I'm sick to the back teeth with it all!!
Friday, May 31, 2013
Maybe I'm cranky this morning because I drank more than my fair share of red wine last night. At $1.50 a jug, why wouldn't I (over) indulge from time to time? I stop at the first cafe I come to, only 2 kms down the road from where I stayed last night, for my second cup of coffee. The first one doesn't count cos it's from a machine. For the next 6 kms all I can think of is my feet, how much they ache, how sad they feel. It's walking on bitumen that does it; so unyielding. I keep reflecting on the fact I've grown muscle on my arms and legs, but not on my feet. They're working SO hard. Poor tired wasted feet!
So I arrive in the next village, having walked only 8 kms. I need a short day I say to myself, recover a bit, give myself a rest. But it's early, 10.00 am and nothing's open, apart from the cafes. I have my third coffee. I know. Bad! I send a text to a friend who's already reached the end of the camino, have a bit of whinge. I'm heard, and feel a bit better. I give the rose I've collected on the way to the woman behind the bar at the cafe, and feel virtuous!
I summon up the energy to keep walking. There are two options, one by the motorway, slightly shorter, far less mountainous, and one up and over the pass. 13 kms up and over the pass! I remember my note to self, no more bitumen if possible! Before I've even reached the edge of town, however, I get cranky again with a busload of tourists for monopolising the pilgrim statue and taking too long to say cheese to their respective cameras. I try distracting myself by drafting a ditty in my head to my sore feet but it lasts all of a minute. Breathe Catherine!
I begin the climb, my mind a monkey, jumping from one thought to another without the slightest effort! What's with the three married men who've propositioned me so far? How very un-Christian pilgrimage! Am I giving out the wrong signals? (fyi fellas, a woman travelling on her own, whether she's 18 or 60, is NOT an open invitation to have sex, so pull your heads in!) Why haven't I had an epiphany yet? I'm only 150 km from the end! What if I haven't had one before I reach Santiago? What then? What will have been the point of the pilgrimage? Should I continue walking? Another Camino? Will I have enough money? Why are the pilgrims who catch buses from village to village and then walk the last 100 kms entitled to the same 'certificate' at the finish as those who walk the whole 800 km? They're fake! Why are the lycra-clad pilgrim cyclists allowed on the same path as the walkers? Why don't they use their bloody bells? Will I find an albergue with a kitchen tonight to cook the big slab of fresh salmon I've got hanging off the back of my pack (thank God it's a cold day!)? Will there be wifi? Where's my Australian friend? Has she reached the end? Blah, blah, mind is out of control!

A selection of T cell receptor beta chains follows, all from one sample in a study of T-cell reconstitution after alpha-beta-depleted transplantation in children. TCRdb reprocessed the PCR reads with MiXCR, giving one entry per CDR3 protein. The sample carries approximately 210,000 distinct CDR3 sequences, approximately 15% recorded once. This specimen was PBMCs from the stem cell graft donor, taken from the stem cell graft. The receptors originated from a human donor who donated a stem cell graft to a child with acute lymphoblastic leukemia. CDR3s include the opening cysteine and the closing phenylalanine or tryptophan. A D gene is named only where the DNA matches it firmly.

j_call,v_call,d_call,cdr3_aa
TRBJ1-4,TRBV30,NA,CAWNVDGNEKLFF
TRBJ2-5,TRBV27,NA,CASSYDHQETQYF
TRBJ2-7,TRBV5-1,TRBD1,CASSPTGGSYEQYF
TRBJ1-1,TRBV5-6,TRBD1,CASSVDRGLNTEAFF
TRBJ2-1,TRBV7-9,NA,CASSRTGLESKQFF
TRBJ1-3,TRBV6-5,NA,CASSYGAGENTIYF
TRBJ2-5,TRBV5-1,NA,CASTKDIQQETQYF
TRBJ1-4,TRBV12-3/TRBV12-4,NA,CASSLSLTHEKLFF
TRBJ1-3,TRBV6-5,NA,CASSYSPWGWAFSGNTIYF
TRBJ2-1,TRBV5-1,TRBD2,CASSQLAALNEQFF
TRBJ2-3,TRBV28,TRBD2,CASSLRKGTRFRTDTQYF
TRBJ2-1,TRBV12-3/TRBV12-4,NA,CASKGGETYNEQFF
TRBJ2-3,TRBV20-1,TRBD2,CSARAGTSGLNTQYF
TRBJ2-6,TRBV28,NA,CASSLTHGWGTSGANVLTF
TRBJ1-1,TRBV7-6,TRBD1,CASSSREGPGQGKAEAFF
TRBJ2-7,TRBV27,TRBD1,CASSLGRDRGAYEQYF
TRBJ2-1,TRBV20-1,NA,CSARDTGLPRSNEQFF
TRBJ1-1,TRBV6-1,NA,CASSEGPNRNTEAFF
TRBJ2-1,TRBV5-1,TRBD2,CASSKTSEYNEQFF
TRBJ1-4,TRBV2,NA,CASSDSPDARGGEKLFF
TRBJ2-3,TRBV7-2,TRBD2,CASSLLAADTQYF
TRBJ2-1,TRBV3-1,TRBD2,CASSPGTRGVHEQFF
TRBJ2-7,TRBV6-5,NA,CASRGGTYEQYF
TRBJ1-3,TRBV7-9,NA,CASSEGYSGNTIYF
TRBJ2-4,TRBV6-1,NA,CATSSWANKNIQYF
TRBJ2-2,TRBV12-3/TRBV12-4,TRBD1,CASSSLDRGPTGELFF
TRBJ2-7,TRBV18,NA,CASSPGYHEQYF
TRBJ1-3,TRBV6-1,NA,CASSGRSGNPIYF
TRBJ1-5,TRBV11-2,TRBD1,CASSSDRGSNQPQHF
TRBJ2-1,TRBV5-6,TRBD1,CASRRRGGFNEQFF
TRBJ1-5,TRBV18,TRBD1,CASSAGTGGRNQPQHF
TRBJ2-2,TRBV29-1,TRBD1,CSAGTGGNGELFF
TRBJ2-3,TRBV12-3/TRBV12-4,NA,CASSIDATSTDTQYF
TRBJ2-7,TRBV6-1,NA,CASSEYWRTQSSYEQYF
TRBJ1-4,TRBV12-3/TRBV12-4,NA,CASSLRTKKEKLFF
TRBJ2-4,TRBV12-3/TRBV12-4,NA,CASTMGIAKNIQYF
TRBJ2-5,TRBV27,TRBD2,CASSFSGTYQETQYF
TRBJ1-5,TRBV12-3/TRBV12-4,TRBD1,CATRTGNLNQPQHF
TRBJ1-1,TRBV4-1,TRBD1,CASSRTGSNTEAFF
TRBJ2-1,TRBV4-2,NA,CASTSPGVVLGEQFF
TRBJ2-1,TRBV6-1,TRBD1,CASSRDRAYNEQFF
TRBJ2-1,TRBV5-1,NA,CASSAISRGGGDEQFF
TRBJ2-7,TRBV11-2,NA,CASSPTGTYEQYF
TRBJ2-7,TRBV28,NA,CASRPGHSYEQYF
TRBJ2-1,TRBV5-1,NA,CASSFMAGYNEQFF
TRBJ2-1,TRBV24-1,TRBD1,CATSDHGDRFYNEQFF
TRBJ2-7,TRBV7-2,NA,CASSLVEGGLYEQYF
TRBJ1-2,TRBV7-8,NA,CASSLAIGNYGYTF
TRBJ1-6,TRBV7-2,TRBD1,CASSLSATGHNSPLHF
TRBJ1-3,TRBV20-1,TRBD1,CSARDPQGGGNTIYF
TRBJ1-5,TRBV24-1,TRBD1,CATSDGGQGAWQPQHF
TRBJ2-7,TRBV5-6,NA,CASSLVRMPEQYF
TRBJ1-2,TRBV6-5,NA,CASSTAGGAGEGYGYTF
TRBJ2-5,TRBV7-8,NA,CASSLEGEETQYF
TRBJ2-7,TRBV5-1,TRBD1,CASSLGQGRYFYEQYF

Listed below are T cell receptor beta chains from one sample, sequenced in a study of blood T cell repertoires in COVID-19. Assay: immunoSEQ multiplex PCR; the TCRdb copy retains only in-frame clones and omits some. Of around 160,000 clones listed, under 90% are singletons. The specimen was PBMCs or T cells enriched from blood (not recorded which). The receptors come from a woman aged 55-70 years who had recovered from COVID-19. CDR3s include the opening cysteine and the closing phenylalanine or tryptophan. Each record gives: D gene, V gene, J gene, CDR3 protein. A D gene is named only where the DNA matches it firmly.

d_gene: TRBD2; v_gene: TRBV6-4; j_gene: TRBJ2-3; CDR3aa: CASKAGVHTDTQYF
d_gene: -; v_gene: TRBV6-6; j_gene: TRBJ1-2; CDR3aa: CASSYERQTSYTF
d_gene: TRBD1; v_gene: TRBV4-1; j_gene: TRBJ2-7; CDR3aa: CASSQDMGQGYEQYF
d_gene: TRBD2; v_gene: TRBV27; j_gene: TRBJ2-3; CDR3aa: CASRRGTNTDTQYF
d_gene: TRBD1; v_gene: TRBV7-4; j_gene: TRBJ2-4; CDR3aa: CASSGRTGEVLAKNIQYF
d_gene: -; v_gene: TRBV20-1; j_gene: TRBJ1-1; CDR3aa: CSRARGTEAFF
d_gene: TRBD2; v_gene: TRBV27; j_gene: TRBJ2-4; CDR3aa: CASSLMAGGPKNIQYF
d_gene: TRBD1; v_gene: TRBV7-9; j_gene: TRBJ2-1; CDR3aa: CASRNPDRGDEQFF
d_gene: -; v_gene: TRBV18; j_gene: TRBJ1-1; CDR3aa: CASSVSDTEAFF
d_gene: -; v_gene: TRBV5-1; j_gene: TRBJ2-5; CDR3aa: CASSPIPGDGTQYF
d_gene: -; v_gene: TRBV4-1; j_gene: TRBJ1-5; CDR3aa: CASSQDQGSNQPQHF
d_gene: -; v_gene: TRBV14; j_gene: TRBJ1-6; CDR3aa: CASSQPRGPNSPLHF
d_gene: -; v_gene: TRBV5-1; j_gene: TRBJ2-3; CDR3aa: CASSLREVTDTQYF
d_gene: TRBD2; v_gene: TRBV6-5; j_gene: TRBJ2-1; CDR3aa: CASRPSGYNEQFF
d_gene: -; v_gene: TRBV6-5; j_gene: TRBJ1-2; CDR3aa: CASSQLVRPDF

I hear the church bell chiming from the valley floor. I stop. Look back down the mountain. It stops.
Walking again, I hear the sound and stop to listen again. Nothing. For the third time I begin walking and hear the sound again. I concentrate on it for a moment, and with a start, realize the sound is coming from my pack. It's my uke. Something is moving against one of the strings inside my pack, producing what sounds like the 'C' note. As soon as it occurs to me I'm making the music by the movement of my body, something shifts in me. In musical terms, or should I say in my simplistic musical knowlege, the note 'C' is what is variously described as the 'home key', the note songs sung in the C major scale often finish in, the comfort key. I'm struck by its significance. Coming home, in the realm of a spiritual practise I've followed for years, is coming home to the present, coming home to right here, right now. In the right here, right now, I begin to practise walking meditation, breathing in, breathing out, one foot in front of the other. It's astonishing how little emotional or physical pain there is when you focus on your breath. I walk on, aware of the birdsong, the wind on my face, the sweetness of the jubes I'm tucking into, the pink clover at my feet, the smell of the wild lavender, and come back to my breath, back to one foot in front of the other.
I look down from the mountain and see the highway snaking its way through the valley. The small dark moving shapes are pilgrims moving along, risking life and limb in the traffic. In three hours I've seen no other pilgrims on the mountain. I made the right decision.
Through the ancient chestnut grove.
Sunday, May 19, 2013
Thank you for the wild red poppies and tiny daisies, the hyacinths and even the genetically-engineered canola flowers. They are my ground-dwelling rainbow.